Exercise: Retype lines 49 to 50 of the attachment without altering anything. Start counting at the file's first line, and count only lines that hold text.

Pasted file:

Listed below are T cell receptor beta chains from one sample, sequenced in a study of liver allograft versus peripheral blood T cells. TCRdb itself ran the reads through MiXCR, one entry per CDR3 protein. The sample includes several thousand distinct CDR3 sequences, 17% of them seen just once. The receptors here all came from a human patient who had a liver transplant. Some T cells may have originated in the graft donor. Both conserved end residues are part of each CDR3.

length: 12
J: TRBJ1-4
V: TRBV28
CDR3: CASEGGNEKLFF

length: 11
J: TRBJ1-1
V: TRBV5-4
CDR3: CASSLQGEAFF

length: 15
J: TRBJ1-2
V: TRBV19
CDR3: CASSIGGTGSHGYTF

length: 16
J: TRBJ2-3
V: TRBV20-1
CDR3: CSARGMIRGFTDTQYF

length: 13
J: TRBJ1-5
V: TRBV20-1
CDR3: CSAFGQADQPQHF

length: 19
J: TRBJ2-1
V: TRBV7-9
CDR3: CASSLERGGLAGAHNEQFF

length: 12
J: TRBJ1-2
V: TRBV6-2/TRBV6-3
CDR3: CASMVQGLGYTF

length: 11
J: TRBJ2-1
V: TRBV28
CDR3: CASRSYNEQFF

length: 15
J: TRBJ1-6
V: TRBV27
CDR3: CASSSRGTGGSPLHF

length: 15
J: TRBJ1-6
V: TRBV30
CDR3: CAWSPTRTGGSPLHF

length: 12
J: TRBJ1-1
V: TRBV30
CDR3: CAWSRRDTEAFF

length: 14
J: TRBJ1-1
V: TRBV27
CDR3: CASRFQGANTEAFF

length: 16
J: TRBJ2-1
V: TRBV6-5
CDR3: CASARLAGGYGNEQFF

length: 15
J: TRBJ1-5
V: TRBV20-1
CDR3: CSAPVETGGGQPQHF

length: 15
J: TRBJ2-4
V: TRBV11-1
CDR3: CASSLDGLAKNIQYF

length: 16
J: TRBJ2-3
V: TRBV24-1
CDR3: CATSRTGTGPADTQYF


CDR3: CASRFQGANTEAFF

length: 16